“Your children are not your children.
They are the sons and daughters of Life's longing for itself.
They come through you but not from you,
And though they are with you, yet they belong not to you.
You may give them your love but not your thoughts.
For they have their own thoughts.
You may house their bodies but not their souls,
For their souls dwell in the house of tomorrow, which you cannot visit, not even in your dreams.
You may strive to be like them, but seek not to make them like you.
For life goes not backward nor tarries with yesterday.
You are the bows from which your children as living arrows are sent forth.
The archer sees the mark upon the path of the infinite, and He bends you with His might that His arrows may go swift and far.
Let your bending in the archer's hand be for gladness;
For even as he loves the arrow that flies, so He loves also the bow that is stable.

Before conclude let me quote one of the most irreverent, yet thought provoking poems, This be the verse by Philip Larkin:
They fuck you up, your mum and dad.
They may not mean to, but they do.
They fill you with the faults they had
And add some extra, just for you.

But they were fucked up in their turn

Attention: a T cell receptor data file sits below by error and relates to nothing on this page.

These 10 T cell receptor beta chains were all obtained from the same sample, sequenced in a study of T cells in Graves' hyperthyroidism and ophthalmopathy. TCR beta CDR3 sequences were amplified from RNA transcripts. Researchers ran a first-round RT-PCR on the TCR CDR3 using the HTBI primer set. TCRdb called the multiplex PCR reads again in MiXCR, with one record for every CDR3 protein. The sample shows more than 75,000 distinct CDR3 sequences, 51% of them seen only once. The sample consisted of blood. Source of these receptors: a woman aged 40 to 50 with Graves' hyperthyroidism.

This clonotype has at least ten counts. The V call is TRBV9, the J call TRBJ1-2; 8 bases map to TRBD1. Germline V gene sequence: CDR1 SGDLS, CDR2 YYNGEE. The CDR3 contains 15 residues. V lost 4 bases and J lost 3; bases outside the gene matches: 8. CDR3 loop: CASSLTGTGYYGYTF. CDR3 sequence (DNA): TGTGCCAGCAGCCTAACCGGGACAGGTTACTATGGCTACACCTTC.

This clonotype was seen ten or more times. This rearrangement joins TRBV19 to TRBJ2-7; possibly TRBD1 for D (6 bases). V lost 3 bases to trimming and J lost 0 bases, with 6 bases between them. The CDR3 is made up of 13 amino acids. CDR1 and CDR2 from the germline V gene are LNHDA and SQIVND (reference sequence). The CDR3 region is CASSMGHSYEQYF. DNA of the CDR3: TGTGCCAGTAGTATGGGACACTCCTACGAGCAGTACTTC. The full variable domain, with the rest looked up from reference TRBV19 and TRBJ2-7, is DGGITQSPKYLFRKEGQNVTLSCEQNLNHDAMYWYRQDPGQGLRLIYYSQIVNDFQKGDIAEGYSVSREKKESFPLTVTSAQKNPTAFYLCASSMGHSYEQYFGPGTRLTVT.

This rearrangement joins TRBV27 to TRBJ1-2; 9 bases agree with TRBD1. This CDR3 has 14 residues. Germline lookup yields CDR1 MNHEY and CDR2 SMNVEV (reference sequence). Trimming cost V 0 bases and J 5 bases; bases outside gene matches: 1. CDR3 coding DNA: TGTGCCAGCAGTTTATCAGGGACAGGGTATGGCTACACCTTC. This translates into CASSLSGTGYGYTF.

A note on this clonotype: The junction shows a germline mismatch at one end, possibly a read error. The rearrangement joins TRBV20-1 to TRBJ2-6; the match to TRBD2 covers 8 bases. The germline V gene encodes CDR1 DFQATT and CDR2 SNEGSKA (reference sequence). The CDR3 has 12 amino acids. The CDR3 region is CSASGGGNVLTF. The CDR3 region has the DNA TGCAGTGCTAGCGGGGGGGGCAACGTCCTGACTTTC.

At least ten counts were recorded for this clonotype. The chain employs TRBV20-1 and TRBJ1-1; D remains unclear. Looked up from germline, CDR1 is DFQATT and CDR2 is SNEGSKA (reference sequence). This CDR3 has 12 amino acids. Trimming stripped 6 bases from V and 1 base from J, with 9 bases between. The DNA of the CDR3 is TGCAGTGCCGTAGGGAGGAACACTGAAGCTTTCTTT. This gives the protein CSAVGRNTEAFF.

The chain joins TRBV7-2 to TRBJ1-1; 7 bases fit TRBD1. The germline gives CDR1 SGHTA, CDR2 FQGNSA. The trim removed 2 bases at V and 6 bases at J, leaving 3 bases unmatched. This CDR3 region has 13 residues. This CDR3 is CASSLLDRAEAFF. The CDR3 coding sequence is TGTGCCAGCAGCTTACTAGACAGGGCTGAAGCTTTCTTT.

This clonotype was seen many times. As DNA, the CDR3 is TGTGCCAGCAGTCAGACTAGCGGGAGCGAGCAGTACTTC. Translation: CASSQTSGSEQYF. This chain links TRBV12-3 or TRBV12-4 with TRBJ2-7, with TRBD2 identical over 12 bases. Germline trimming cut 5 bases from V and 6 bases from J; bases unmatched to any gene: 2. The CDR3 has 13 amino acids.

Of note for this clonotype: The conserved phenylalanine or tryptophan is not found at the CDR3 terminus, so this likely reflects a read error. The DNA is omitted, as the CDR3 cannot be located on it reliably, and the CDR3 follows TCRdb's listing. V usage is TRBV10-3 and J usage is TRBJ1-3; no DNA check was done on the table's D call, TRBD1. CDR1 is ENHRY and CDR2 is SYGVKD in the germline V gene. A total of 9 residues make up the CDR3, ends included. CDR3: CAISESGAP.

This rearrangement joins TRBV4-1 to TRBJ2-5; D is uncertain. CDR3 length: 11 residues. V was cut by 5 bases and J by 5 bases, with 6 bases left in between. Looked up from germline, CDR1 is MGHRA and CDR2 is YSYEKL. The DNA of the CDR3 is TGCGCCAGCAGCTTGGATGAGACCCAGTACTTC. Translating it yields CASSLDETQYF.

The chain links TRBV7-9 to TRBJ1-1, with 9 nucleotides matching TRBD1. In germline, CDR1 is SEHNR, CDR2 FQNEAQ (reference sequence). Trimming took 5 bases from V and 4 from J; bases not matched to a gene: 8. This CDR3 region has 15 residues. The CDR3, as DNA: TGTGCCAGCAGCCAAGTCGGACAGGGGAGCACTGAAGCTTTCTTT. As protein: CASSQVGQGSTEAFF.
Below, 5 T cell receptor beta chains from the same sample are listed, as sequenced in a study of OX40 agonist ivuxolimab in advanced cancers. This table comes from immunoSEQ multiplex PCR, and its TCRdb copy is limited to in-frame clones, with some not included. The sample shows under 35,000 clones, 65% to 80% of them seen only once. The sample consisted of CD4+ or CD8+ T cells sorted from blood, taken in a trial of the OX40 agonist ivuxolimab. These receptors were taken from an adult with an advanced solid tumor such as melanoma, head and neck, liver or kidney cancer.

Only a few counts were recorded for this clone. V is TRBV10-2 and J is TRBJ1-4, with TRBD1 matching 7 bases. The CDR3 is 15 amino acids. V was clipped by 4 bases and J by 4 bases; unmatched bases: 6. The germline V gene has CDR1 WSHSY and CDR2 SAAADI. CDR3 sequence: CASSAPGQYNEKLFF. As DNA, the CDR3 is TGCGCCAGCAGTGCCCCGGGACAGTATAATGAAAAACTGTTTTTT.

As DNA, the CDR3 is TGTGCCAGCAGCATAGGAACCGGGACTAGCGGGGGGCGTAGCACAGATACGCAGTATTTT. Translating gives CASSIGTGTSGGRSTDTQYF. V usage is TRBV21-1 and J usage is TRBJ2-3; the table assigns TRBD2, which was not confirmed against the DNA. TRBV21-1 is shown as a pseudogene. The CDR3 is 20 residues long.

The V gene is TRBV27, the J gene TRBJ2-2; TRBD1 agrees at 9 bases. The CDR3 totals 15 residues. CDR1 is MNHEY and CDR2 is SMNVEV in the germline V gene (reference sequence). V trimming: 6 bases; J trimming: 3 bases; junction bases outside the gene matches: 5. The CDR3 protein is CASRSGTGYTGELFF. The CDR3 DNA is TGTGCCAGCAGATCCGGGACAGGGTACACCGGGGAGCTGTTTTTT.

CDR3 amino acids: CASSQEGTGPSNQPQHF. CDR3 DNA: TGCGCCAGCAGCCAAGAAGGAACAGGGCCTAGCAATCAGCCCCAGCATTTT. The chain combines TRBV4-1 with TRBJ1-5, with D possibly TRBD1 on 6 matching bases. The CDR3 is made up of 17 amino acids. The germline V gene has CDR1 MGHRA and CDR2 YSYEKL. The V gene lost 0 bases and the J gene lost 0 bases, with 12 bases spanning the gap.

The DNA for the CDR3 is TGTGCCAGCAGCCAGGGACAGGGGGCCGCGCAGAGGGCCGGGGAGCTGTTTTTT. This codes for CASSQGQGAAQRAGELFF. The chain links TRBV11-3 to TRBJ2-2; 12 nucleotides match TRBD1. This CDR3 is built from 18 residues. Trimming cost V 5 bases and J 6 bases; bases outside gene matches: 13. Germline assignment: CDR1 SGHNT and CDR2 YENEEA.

By fools in old-style hats and coats,
Who half the time were soppy-stern
And half at one another's throats.

Man hands on misery to man.
It deepens like a coastal shelf.
Get out as early as you can,
And don't have any kids yourself.

Your post and the brilliant comments followed made me sit back and think, probably in a long time. Thanks for the wonderful experience. And yeah, I’ve a feeling that I deviated a bit from the subject, do I?, not deliberately though. Your post and the comments, as I already said, inundated me with a thousand and one thoughts and I was just trying to express them.

anilkurup said...

@ Arun Meethale Chirakkal

Thanks for the comment and for reminding the wonderful poem.
"Sneham , premam ,ennu nammal visheshippikunnathu verum appekashika manu",( love is merely relative), said a person who has seen many of life.